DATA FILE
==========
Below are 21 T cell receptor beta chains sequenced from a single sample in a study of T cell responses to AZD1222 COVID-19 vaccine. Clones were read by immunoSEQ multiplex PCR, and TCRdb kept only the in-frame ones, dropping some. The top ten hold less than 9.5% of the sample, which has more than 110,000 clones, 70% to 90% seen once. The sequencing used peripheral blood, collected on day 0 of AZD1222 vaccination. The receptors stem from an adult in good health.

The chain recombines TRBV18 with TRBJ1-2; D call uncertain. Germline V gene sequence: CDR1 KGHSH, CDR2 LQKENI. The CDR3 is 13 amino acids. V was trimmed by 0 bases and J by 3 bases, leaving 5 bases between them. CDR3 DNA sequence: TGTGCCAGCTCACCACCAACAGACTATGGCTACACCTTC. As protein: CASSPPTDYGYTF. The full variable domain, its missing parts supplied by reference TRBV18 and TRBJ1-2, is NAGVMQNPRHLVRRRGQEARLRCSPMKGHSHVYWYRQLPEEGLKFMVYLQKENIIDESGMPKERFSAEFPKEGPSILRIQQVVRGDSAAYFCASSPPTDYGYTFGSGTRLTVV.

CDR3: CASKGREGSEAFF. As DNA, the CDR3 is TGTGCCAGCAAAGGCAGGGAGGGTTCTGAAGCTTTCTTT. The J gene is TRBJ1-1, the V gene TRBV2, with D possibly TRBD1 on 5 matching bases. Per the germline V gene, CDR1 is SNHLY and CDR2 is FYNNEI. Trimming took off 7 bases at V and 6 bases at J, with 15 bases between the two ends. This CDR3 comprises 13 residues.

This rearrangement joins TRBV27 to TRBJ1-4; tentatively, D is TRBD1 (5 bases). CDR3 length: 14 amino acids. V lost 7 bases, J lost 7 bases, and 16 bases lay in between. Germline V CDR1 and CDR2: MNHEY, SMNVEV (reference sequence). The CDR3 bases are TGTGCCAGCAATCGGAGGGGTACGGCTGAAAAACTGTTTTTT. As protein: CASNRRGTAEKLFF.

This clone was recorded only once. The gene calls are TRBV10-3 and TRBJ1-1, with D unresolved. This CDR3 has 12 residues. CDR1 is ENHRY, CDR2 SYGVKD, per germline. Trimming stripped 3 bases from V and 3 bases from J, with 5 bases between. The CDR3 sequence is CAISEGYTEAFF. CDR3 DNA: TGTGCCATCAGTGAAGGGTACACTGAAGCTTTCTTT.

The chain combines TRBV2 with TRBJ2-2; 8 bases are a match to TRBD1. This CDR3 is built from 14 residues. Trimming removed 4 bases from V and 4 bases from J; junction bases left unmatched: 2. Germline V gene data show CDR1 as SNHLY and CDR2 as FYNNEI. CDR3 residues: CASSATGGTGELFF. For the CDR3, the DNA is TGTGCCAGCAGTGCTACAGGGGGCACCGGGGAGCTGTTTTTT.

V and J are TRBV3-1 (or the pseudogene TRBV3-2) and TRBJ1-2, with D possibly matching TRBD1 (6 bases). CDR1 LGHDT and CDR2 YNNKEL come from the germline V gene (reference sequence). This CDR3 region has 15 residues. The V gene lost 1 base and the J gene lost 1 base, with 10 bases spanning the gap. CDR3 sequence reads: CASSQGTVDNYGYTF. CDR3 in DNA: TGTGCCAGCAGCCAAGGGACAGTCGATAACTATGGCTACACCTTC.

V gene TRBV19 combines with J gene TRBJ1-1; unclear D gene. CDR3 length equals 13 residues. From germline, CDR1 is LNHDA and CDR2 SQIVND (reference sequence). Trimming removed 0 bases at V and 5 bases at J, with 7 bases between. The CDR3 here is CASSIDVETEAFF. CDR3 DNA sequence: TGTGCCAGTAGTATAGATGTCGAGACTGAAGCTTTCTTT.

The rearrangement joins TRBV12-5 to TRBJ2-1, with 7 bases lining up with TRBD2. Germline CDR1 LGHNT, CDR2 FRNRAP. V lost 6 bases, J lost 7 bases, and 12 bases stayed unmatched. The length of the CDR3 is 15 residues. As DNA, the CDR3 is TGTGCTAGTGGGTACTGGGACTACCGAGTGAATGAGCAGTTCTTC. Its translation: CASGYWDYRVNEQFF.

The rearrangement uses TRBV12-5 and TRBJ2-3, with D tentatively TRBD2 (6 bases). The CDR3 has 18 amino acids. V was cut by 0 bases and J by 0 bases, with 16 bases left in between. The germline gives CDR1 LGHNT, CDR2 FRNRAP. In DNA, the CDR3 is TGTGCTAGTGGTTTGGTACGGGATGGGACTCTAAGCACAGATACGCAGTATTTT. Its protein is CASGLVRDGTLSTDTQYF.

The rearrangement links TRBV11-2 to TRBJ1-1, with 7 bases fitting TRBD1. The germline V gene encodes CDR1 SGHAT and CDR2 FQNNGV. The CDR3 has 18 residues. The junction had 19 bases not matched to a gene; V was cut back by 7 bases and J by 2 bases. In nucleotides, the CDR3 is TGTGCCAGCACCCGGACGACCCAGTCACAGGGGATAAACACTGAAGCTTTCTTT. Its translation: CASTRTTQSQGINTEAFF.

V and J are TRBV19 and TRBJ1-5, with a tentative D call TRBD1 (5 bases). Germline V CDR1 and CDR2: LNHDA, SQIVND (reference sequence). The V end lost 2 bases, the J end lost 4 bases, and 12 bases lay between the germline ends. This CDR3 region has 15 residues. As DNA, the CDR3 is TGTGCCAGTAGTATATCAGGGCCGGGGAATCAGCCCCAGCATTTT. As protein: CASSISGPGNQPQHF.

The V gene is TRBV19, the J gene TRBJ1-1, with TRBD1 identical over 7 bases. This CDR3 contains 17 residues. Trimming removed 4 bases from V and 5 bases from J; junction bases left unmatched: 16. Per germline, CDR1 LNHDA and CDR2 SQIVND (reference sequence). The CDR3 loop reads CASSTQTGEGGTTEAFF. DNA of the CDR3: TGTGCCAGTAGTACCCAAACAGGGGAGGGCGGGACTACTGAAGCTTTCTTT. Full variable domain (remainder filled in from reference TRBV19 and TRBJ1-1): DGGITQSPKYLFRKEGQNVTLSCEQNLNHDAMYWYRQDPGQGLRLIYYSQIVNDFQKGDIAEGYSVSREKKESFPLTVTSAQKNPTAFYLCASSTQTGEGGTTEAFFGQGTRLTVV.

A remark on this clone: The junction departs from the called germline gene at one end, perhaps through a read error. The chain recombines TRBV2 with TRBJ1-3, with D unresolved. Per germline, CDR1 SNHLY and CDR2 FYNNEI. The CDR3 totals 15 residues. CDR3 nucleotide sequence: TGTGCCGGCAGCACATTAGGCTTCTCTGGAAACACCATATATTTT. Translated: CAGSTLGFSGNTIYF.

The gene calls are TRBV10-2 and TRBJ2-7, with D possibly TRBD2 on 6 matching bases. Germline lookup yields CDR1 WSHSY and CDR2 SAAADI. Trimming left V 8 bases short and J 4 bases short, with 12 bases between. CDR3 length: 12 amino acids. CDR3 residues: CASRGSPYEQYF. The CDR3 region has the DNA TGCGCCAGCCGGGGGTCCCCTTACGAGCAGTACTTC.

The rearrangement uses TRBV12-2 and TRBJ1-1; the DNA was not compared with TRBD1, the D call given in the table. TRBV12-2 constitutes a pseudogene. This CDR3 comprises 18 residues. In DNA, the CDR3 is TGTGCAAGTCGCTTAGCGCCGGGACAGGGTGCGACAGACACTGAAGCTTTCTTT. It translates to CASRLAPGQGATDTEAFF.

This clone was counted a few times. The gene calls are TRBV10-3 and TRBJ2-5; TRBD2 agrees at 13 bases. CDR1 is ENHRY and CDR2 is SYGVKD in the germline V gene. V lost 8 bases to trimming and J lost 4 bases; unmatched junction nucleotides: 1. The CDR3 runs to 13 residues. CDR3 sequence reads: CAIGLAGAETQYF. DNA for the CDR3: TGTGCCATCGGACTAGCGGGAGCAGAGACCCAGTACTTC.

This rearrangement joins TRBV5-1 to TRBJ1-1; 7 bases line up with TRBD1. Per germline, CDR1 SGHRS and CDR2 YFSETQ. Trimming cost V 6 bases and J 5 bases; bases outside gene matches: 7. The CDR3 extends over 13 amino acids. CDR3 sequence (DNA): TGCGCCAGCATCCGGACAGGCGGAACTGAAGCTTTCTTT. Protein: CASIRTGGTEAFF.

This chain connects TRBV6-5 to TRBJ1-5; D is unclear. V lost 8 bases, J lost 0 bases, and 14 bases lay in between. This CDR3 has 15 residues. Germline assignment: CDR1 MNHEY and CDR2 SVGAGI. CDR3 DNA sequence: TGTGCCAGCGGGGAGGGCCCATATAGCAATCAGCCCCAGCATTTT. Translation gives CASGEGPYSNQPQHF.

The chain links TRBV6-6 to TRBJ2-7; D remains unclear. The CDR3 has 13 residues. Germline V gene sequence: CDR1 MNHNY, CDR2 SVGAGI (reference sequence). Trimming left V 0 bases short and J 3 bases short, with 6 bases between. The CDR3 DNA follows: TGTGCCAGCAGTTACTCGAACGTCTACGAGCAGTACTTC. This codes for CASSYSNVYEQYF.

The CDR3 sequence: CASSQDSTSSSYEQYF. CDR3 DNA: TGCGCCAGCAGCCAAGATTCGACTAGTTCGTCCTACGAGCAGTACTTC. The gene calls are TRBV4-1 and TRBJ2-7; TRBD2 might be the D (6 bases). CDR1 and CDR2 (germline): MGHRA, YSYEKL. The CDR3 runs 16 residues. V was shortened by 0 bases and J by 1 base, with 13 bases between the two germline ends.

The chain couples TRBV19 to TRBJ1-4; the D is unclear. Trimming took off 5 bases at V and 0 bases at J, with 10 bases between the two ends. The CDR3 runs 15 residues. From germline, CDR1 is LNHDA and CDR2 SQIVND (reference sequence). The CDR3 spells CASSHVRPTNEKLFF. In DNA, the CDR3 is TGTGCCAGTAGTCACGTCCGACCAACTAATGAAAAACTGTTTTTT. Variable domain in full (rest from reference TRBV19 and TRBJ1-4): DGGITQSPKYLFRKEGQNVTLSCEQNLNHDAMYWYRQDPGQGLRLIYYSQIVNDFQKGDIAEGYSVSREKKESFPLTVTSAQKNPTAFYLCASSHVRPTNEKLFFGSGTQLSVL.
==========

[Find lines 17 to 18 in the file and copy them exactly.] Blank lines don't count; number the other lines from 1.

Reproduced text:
This clone was counted a few times. The gene calls are TRBV10-3 and TRBJ2-5; TRBD2 agrees at 13 bases. CDR1 is ENHRY and CDR2 is SYGVKD in the germline V gene. V lost 8 bases to trimming and J lost 4 bases; unmatched junction nucleotides: 1. The CDR3 runs to 13 residues. CDR3 sequence reads: CAIGLAGAETQYF. DNA for the CDR3: TGTGCCATCGGACTAGCGGGAGCAGAGACCCAGTACTTC.

This rearrangement joins TRBV5-1 to TRBJ1-1; 7 bases line up with TRBD1. Per germline, CDR1 SGHRS and CDR2 YFSETQ. Trimming cost V 6 bases and J 5 bases; bases outside gene matches: 7. The CDR3 extends over 13 amino acids. CDR3 sequence (DNA): TGCGCCAGCATCCGGACAGGCGGAACTGAAGCTTTCTTT. Protein: CASIRTGGTEAFF.